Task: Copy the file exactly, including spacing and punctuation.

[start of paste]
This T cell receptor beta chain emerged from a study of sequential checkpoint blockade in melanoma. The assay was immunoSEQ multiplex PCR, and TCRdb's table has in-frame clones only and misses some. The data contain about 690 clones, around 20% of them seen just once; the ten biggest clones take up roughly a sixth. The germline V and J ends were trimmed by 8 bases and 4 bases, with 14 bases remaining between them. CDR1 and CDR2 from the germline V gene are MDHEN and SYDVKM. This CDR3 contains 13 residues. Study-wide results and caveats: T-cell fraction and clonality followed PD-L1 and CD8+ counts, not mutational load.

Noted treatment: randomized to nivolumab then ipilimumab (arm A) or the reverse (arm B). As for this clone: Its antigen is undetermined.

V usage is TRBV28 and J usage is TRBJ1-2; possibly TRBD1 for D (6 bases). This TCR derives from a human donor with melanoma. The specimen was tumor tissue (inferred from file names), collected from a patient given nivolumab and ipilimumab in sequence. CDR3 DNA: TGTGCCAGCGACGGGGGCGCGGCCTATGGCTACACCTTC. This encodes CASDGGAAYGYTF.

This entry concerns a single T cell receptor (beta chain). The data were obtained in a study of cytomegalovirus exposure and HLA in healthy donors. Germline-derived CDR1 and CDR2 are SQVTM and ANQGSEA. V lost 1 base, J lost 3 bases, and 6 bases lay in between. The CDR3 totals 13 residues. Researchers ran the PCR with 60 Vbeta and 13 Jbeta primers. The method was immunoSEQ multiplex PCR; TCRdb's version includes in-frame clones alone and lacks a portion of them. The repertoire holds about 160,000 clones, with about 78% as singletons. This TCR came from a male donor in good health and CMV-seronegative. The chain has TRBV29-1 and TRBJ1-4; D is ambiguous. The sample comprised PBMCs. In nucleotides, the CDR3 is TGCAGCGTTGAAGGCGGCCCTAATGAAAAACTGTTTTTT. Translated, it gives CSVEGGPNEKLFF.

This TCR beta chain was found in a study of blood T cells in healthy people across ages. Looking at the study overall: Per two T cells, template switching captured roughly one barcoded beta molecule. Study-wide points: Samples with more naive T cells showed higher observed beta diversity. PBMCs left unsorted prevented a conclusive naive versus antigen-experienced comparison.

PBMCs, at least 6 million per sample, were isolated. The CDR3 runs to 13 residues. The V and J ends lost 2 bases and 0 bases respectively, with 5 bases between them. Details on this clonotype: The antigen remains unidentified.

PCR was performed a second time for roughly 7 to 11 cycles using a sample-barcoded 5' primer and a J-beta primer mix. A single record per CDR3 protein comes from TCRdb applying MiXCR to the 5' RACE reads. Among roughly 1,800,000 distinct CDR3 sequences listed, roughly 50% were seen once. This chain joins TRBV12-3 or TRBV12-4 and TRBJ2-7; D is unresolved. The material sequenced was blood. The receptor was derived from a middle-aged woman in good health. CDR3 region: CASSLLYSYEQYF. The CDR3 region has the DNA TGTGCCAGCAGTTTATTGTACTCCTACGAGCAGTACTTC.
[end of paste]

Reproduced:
This T cell receptor beta chain emerged from a study of sequential checkpoint blockade in melanoma. The assay was immunoSEQ multiplex PCR, and TCRdb's table has in-frame clones only and misses some. The data contain about 690 clones, around 20% of them seen just once; the ten biggest clones take up roughly a sixth. The germline V and J ends were trimmed by 8 bases and 4 bases, with 14 bases remaining between them. CDR1 and CDR2 from the germline V gene are MDHEN and SYDVKM. This CDR3 contains 13 residues. Study-wide results and caveats: T-cell fraction and clonality followed PD-L1 and CD8+ counts, not mutational load.

Noted treatment: randomized to nivolumab then ipilimumab (arm A) or the reverse (arm B). As for this clone: Its antigen is undetermined.

V usage is TRBV28 and J usage is TRBJ1-2; possibly TRBD1 for D (6 bases). This TCR derives from a human donor with melanoma. The specimen was tumor tissue (inferred from file names), collected from a patient given nivolumab and ipilimumab in sequence. CDR3 DNA: TGTGCCAGCGACGGGGGCGCGGCCTATGGCTACACCTTC. This encodes CASDGGAAYGYTF.

This entry concerns a single T cell receptor (beta chain). The data were obtained in a study of cytomegalovirus exposure and HLA in healthy donors. Germline-derived CDR1 and CDR2 are SQVTM and ANQGSEA. V lost 1 base, J lost 3 bases, and 6 bases lay in between. The CDR3 totals 13 residues. Researchers ran the PCR with 60 Vbeta and 13 Jbeta primers. The method was immunoSEQ multiplex PCR; TCRdb's version includes in-frame clones alone and lacks a portion of them. The repertoire holds about 160,000 clones, with about 78% as singletons. This TCR came from a male donor in good health and CMV-seronegative. The chain has TRBV29-1 and TRBJ1-4; D is ambiguous. The sample comprised PBMCs. In nucleotides, the CDR3 is TGCAGCGTTGAAGGCGGCCCTAATGAAAAACTGTTTTTT. Translated, it gives CSVEGGPNEKLFF.

This TCR beta chain was found in a study of blood T cells in healthy people across ages. Looking at the study overall: Per two T cells, template switching captured roughly one barcoded beta molecule. Study-wide points: Samples with more naive T cells showed higher observed beta diversity. PBMCs left unsorted prevented a conclusive naive versus antigen-experienced comparison.

PBMCs, at least 6 million per sample, were isolated. The CDR3 runs to 13 residues. The V and J ends lost 2 bases and 0 bases respectively, with 5 bases between them. Details on this clonotype: The antigen remains unidentified.

PCR was performed a second time for roughly 7 to 11 cycles using a sample-barcoded 5' primer and a J-beta primer mix. A single record per CDR3 protein comes from TCRdb applying MiXCR to the 5' RACE reads. Among roughly 1,800,000 distinct CDR3 sequences listed, roughly 50% were seen once. This chain joins TRBV12-3 or TRBV12-4 and TRBJ2-7; D is unresolved. The material sequenced was blood. The receptor was derived from a middle-aged woman in good health. CDR3 region: CASSLLYSYEQYF. The CDR3 region has the DNA TGTGCCAGCAGTTTATTGTACTCCTACGAGCAGTACTTC.